The biggest challenge for Samoa is the disappearance of coral reefs caused by ocean warming. These natural barriers are the walls of protection against violent waves, which find no no opposition and are eroding and invading the coasts.
Territory composition: Seven islands in the South Pacific
Population: 190,372 inhabitants in 2013
The Republic of Nauru is a territory of just over 20 square kilometers whose history is not widely known, since well into the 19th century was not interesting for the European powers. It was discovered by the British crown and after passing through German, Dutch and Australian hands, finally gained independence in 1968.
Its main threat is the current sea level rise due to its low average height. If the ice melting at the poles continue, the survival of the small population of Nauru in this area will be greatly endangered in the coming years.
Territory composition: One atoll in the Central Pacific
Population: 10,084 inhabitants in 2011
Another tourist destination paradise par excellence is the Republic of Fiji. Its territory extends over an area of 1.3 million square kilometers, colonized by Southeast Asians before Europeans arrived in the 17th century. Fiji belonged to British sovereignty until 1970, when it declared independence.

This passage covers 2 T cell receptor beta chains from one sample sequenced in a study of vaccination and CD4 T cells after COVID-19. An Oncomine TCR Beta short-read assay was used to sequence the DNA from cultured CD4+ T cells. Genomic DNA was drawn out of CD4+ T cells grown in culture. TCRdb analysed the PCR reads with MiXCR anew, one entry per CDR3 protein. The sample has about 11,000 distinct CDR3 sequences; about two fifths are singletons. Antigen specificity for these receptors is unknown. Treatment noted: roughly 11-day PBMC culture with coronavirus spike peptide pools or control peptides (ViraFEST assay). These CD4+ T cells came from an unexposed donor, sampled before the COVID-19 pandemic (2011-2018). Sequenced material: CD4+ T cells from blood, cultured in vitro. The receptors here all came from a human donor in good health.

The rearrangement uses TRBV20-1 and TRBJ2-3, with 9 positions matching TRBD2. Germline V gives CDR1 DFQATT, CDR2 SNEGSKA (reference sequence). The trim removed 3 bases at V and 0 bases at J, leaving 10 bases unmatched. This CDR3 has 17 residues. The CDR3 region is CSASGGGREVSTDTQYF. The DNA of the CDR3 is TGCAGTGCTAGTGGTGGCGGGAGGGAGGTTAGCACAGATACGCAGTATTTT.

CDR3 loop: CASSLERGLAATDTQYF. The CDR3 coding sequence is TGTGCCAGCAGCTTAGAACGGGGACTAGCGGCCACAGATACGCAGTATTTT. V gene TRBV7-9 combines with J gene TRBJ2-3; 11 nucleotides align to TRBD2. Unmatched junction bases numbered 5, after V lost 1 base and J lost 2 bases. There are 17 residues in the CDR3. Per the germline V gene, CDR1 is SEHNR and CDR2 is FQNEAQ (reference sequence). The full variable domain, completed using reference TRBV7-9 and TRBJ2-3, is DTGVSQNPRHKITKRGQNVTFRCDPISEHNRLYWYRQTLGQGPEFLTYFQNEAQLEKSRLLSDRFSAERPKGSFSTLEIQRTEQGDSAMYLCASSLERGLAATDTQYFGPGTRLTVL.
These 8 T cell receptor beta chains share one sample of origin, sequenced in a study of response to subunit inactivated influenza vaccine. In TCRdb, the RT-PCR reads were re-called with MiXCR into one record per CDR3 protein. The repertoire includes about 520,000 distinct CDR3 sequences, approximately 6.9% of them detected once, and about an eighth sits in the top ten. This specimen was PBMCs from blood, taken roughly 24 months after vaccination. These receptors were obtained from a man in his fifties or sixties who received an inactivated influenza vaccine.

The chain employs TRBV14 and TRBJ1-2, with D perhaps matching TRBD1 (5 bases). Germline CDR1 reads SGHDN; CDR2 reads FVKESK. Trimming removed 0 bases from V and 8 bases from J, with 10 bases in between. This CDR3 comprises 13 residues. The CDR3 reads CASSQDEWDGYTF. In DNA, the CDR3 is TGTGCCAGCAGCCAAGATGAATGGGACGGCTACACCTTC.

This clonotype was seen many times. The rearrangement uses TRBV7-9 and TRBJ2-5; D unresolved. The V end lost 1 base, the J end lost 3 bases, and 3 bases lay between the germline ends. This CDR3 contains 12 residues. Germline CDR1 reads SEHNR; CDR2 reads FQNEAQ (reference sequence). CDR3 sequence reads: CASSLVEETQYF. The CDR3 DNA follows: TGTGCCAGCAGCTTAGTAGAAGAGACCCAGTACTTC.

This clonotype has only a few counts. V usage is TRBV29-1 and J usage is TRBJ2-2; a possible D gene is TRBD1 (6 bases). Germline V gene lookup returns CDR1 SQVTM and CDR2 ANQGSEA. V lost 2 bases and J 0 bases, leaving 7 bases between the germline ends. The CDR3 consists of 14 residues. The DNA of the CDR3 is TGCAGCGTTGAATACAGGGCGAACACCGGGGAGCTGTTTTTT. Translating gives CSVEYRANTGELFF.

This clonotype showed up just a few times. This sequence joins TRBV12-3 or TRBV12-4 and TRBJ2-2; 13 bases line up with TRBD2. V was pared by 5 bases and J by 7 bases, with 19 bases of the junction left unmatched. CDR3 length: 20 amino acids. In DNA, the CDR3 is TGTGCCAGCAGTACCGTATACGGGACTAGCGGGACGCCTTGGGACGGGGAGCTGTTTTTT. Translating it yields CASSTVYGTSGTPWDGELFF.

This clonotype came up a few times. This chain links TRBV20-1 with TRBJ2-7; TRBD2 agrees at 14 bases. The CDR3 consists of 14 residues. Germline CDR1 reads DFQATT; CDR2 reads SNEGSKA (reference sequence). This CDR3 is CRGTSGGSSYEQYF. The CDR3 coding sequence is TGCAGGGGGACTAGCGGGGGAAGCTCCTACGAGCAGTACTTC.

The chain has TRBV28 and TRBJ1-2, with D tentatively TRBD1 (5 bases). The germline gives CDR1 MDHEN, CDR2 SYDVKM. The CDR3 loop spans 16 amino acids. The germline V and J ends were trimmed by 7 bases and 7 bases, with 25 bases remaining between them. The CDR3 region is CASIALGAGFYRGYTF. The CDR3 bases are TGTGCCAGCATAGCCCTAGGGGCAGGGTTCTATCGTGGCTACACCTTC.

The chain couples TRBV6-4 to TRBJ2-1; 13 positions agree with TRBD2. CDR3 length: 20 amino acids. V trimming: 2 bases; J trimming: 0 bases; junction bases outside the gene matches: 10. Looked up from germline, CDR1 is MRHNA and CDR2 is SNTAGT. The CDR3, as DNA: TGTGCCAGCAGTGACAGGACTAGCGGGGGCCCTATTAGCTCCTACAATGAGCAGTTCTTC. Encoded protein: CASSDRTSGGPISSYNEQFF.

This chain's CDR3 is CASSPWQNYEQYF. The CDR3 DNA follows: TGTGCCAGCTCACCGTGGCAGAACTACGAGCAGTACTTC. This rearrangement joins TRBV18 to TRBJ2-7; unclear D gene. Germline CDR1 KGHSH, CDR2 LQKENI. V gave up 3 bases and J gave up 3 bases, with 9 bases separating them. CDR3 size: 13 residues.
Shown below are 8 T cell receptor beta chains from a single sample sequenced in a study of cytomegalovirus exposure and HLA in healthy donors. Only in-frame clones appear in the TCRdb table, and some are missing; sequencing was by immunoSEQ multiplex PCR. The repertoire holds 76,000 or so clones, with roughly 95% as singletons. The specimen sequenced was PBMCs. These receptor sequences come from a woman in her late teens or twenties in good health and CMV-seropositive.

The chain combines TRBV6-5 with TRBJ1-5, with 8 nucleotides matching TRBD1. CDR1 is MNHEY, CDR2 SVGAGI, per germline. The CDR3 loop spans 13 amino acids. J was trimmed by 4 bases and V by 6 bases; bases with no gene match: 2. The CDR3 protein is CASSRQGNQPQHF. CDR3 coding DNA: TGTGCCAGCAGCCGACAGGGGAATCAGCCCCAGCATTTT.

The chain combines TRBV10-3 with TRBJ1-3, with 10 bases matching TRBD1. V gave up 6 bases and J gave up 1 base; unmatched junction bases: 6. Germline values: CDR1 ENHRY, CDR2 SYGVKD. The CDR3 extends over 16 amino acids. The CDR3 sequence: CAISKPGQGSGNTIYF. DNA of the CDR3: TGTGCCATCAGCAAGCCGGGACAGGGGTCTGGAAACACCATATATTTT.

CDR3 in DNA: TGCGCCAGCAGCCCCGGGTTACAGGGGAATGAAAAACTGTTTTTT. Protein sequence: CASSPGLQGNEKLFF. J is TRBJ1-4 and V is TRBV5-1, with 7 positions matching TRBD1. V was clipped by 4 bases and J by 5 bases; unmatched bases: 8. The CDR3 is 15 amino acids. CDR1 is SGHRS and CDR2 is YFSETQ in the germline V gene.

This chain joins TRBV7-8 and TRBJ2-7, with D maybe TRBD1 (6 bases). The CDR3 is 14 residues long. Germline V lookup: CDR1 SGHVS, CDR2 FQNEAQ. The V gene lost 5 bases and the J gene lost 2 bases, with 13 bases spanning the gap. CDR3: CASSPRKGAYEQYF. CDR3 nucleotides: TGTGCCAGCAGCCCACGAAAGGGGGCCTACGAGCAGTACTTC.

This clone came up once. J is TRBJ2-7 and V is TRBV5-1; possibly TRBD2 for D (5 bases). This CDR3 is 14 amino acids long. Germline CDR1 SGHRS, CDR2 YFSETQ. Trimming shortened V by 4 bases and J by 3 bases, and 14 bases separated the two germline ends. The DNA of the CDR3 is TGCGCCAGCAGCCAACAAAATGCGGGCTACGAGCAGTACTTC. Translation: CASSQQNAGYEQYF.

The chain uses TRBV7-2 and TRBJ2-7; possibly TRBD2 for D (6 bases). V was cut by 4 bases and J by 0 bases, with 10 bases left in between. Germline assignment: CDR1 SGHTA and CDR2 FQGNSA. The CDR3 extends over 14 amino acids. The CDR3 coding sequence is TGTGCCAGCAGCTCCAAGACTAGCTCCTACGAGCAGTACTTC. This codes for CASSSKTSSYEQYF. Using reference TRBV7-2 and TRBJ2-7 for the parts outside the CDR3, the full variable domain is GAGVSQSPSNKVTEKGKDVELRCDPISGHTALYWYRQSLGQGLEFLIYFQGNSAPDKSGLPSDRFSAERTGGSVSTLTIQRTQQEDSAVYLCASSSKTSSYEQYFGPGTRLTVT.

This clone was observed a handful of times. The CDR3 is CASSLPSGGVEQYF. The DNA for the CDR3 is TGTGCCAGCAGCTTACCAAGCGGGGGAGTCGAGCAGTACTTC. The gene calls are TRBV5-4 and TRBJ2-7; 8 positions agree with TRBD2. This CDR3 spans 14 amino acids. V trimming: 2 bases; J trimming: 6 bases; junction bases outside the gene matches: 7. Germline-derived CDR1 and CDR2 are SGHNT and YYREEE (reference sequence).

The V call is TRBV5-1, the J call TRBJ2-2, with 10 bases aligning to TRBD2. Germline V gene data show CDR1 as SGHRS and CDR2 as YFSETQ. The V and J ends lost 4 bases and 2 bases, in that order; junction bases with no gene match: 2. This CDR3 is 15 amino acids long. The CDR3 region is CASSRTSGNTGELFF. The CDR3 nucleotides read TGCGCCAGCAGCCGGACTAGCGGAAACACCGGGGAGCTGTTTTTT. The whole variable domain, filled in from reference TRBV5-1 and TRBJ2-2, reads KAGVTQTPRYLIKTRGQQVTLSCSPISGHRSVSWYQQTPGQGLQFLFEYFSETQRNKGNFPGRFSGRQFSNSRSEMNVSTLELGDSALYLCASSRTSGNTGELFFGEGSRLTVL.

Besides the usual problem of sea level rise, Fiji also faces the constant threat of inclement weather. In 2009 it rained for some days in a row with the result of 19 people dead and the evacuation of 9,000 people, as well as a significantly damage in the sugar cane plantations and tourism infrastructure, its two main sources of income.
Territory composition: 330 islands in the Pacific Ocean
Population: 881,065 inhabitants in 2013
The Republic of the Marshall Islands is named after Captain John Marshall, who discovered them in 1788. It has an area of 181 square kilometers and gained independence from the United States in 1990.
In this tiny state of Micronesia, the impending disappearance under water by the sea level rise is not a threat, it is a fact that has already begun and it is perfectly visible in some of its atolls, for example in its capital, Majuro, where tracts of land usually in sight have been swallowed by the sea.
Territory composition: 29 atolls and five islands in the Pacific Ocean
Population: 70,983 inhabitants in 2014
Sources: United Nations, The Guardian, RT, El Economista and Yahoo Noticias.